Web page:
Ray-Ban maker EssilorLuxottica said it aims to give glasses “superpowers” in its first strategy update since the death of charismatic Chairman Leonardo Del Vecchio in June.

The Italian company, which teamed up with Meta on smart glasses in 2020, plans to build “a gateway” to augmented reality and the metaverse by improving features such as those that allow people to make hands-free calls via WhatsApp and take photos, said Federico Buffa, head of its eyewear research and development. 


The company confirmed financial targets of a mid-single-digit revenue growth through 2026 and adjusted operating profit at 19-20% of revenue by 2026 by boosting e-commerce and with the help of bolt-on acquisitions. Mergers and acquisitions are part of EssilorLuxottica’s growth strategy, deputy CEO Paul du Saillant said. But any potential deal won’t happen within the sector due to a dearth of significant targets, according to CEO Francesco Milleri. 

The 63-year-old Milleri, who has been EssilorLuxottica’s chief executive since 2020, has also served as chair since June. Del Vecchio leaned on Milleri as he engineered the 2018 deal that combined Luxottica, the eyewear giant he founded, with French lens specialist Essilor.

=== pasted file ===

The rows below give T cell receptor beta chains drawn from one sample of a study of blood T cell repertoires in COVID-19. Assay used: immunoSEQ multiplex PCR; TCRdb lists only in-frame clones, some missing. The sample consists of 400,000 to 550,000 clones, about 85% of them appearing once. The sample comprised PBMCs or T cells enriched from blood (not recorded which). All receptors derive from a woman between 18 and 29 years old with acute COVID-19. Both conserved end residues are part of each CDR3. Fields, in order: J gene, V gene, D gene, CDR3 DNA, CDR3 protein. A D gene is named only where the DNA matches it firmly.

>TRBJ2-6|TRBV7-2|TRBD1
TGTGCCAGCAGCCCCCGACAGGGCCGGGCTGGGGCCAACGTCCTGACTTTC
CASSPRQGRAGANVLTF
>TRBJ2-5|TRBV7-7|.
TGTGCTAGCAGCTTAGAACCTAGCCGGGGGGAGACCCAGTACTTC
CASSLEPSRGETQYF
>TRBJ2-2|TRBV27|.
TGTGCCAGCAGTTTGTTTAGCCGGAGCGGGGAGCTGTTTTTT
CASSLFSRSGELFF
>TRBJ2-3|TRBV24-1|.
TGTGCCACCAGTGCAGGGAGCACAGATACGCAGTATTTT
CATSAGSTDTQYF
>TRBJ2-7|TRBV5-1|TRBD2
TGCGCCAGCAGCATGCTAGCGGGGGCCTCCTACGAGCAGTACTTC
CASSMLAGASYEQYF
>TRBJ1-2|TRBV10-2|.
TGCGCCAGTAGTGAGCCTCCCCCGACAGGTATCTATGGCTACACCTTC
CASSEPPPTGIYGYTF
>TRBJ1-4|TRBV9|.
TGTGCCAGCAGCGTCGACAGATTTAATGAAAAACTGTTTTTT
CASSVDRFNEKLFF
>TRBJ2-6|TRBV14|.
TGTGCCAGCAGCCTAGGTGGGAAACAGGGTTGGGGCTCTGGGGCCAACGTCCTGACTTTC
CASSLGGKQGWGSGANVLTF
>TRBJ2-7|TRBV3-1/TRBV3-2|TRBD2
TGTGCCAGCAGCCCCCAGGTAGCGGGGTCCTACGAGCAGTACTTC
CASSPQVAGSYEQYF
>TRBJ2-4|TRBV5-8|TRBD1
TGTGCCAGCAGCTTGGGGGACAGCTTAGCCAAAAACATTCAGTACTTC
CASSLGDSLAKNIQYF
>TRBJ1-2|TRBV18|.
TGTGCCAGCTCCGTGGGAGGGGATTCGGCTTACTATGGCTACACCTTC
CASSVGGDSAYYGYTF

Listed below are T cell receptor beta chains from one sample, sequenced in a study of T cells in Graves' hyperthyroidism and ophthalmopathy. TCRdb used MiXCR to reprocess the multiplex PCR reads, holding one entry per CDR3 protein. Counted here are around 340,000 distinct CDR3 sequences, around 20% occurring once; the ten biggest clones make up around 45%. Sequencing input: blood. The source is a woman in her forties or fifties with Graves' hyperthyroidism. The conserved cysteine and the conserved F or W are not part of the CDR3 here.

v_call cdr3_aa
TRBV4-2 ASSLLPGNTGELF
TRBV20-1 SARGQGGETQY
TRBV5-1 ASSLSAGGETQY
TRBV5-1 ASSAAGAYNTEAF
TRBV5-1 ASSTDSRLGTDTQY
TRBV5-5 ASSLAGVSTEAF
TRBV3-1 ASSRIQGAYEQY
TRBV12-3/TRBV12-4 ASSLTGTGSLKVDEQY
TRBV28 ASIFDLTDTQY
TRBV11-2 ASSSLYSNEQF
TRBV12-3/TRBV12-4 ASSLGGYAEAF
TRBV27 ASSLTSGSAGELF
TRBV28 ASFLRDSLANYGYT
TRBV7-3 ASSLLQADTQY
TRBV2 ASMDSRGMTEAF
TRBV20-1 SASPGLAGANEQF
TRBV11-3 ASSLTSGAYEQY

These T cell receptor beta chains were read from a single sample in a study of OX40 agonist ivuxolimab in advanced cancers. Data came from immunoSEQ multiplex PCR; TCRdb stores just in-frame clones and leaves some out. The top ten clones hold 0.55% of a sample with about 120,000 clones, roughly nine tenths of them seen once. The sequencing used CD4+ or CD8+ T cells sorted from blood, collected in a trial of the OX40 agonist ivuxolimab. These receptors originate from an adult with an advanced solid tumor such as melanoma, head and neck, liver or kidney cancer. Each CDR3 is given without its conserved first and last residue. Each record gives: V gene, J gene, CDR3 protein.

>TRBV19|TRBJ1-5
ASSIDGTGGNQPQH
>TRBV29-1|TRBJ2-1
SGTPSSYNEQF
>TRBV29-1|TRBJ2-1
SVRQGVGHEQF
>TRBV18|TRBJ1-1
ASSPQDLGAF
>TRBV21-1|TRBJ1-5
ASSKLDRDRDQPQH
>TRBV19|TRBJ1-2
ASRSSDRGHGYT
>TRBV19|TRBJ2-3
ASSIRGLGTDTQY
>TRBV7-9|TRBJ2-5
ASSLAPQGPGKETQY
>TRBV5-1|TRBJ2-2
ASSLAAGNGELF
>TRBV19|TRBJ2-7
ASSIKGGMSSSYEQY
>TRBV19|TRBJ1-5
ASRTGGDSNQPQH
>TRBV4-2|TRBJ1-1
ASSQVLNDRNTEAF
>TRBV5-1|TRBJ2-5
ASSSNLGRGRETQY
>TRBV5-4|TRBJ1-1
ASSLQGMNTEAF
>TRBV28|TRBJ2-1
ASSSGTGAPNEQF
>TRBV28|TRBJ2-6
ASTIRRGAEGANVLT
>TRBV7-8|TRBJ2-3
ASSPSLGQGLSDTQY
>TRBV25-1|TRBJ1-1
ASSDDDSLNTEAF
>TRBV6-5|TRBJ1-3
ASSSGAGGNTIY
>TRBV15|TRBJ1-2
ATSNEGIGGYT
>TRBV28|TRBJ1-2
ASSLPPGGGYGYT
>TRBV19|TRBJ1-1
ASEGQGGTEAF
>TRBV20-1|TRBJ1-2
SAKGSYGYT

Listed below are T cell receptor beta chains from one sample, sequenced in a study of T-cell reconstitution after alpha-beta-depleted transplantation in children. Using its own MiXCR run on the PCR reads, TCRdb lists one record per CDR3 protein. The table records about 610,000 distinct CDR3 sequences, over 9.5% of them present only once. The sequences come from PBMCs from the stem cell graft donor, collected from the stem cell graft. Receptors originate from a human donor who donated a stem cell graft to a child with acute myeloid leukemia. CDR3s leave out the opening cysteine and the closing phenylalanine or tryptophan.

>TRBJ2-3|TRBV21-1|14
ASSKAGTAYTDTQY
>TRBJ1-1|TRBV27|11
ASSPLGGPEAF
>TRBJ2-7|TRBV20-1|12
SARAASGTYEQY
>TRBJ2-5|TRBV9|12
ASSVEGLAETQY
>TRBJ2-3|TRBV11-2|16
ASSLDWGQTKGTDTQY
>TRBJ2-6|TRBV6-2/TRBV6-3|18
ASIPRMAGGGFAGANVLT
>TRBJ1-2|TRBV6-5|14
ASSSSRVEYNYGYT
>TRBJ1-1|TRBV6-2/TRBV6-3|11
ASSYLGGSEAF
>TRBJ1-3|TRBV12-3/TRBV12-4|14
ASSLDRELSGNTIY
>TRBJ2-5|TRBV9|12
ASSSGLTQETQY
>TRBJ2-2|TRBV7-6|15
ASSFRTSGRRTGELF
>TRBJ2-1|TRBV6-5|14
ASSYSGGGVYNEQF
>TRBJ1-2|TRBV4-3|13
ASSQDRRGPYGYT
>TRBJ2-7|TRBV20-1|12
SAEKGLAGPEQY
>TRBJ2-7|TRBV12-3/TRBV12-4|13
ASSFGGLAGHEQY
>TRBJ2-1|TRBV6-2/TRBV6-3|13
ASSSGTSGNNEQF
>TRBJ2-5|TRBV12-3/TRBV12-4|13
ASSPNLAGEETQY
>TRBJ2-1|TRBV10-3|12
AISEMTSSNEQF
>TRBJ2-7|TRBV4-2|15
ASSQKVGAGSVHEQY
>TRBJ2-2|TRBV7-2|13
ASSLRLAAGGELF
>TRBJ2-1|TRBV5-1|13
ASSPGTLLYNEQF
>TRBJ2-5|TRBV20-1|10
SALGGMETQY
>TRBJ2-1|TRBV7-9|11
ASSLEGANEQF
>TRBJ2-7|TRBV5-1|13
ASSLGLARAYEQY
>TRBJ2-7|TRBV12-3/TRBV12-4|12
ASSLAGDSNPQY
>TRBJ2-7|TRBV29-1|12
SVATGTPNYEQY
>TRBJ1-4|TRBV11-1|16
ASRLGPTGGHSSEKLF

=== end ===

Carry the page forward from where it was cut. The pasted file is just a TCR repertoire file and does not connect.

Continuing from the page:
Now, Milleri will again play a crucial role in the company’s future. He’ll be tasked with seeing through his mentor’s dream of catapulting EssilorLuxottica into the exclusive club of companies valued at more than 100 billion euros ($100 billion). The eyewear giant currently has a market value of about 68.4 billion euros.

Milleri faces challenges stretching beyond EssilorLuxottica. Following Del Vecchio’s death, he took over as chair of the family’s Delfin holding, which, in addition to control of EssilorLuxottica, counts stakes of just under 20% in investment bank Mediobanca and just under 10% in insurer Assicurazioni Generali among its $25 billion in assets. 

Del Vecchio was part of an investor group that challenged Generali’s management by presenting an alternative plan to boost the insurer’s market value by actively seeking merger and acquisition deals. Milleri could follow suit and press both Generali and Mediobanca to change their strategy.